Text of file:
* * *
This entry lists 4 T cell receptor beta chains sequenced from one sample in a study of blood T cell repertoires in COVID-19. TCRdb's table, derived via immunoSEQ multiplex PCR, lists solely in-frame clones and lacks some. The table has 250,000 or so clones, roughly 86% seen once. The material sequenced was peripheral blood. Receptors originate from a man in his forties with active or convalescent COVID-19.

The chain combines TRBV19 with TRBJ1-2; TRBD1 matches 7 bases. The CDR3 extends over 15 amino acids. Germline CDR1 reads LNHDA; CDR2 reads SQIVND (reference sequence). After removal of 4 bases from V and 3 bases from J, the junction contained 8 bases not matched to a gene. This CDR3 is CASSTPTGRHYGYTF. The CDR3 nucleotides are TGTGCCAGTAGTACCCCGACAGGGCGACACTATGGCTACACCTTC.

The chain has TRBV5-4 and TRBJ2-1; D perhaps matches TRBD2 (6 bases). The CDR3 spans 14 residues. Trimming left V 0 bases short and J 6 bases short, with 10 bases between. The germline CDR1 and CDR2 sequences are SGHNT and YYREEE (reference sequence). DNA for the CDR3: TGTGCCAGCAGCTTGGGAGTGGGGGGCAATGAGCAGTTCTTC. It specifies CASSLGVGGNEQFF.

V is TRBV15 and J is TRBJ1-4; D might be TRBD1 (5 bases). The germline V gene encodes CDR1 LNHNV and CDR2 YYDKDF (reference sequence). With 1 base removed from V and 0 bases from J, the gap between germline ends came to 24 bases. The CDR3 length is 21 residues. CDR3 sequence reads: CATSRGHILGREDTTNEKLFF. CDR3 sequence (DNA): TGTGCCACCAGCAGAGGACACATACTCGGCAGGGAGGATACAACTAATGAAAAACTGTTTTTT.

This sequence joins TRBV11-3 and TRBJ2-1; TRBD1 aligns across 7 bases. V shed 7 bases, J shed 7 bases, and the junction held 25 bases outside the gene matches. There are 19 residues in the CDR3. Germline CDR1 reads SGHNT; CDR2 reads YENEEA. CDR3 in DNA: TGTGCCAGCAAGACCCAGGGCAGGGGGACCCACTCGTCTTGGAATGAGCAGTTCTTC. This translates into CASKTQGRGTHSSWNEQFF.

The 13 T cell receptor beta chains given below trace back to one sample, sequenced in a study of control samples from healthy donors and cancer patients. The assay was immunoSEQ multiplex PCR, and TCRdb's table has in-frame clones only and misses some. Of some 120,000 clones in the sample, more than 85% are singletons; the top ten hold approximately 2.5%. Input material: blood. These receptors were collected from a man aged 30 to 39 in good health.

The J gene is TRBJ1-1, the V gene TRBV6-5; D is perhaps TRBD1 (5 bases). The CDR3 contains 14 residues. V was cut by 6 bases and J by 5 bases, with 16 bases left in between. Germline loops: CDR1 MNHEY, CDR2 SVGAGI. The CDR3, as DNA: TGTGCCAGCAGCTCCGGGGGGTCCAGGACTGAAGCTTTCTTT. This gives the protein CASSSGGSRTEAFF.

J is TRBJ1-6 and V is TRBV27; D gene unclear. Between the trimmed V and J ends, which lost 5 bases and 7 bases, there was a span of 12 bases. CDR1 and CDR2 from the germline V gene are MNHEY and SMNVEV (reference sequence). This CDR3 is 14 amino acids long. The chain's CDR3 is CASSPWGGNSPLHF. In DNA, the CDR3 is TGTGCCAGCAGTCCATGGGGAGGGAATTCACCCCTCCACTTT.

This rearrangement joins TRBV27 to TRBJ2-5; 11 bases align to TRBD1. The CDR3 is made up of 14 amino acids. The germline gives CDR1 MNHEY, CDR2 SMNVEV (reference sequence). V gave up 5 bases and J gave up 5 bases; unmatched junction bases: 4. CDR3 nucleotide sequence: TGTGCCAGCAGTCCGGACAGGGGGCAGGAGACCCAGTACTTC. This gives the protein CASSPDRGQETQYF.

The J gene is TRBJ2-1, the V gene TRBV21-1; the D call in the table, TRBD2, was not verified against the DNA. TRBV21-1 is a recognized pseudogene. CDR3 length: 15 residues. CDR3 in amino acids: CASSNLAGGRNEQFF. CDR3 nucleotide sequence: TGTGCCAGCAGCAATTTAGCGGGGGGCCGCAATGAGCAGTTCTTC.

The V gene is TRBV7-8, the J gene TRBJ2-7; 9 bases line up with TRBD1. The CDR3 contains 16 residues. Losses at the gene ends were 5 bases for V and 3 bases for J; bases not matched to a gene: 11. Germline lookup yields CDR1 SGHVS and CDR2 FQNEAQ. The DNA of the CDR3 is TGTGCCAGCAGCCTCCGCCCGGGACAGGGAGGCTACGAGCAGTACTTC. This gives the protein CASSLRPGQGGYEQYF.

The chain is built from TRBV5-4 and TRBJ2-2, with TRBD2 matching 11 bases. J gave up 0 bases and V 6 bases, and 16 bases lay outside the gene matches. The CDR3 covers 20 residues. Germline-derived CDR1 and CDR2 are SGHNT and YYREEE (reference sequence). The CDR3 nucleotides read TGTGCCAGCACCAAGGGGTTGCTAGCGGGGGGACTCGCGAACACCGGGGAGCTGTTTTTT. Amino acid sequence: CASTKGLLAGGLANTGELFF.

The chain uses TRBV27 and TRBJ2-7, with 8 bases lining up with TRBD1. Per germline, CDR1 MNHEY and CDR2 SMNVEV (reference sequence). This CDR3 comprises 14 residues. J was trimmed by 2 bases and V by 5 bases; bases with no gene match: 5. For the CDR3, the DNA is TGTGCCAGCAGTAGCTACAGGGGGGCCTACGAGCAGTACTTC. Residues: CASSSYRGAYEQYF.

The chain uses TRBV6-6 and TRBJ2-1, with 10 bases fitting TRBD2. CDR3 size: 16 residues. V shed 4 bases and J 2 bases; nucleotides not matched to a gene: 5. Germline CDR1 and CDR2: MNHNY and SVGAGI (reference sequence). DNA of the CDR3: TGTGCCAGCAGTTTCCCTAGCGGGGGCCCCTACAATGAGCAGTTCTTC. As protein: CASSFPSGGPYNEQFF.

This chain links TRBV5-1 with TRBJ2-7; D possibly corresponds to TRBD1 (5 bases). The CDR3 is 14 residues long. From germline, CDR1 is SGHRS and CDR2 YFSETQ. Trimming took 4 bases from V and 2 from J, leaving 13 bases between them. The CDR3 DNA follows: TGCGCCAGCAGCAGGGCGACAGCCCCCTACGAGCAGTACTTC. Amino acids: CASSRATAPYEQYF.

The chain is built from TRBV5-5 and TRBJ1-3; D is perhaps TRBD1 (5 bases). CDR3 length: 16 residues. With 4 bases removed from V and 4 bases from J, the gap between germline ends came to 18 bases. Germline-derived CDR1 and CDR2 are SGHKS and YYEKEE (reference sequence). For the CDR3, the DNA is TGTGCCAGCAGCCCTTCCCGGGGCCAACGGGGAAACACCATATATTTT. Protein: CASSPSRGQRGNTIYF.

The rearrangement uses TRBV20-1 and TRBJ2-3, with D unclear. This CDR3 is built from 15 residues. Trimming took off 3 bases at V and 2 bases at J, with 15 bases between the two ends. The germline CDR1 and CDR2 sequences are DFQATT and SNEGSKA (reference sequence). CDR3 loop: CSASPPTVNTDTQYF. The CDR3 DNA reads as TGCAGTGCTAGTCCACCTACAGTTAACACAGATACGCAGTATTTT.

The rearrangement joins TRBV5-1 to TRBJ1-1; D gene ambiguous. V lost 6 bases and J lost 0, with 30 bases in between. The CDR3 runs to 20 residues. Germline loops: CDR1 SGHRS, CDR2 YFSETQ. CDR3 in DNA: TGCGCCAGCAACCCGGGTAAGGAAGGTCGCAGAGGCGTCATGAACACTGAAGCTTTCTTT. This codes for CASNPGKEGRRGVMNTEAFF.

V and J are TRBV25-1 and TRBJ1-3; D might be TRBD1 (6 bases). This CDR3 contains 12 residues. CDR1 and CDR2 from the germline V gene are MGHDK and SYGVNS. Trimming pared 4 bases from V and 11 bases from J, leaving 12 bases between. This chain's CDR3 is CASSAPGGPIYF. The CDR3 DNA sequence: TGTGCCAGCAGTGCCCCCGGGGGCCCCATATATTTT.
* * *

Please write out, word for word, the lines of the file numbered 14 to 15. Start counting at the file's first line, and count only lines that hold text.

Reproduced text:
The chain uses TRBV6-6 and TRBJ2-1, with 10 bases fitting TRBD2. CDR3 size: 16 residues. V shed 4 bases and J 2 bases; nucleotides not matched to a gene: 5. Germline CDR1 and CDR2: MNHNY and SVGAGI (reference sequence). DNA of the CDR3: TGTGCCAGCAGTTTCCCTAGCGGGGGCCCCTACAATGAGCAGTTCTTC. As protein: CASSFPSGGPYNEQFF.

This chain links TRBV5-1 with TRBJ2-7; D possibly corresponds to TRBD1 (5 bases). The CDR3 is 14 residues long. From germline, CDR1 is SGHRS and CDR2 YFSETQ. Trimming took 4 bases from V and 2 from J, leaving 13 bases between them. The CDR3 DNA follows: TGCGCCAGCAGCAGGGCGACAGCCCCCTACGAGCAGTACTTC. Amino acids: CASSRATAPYEQYF.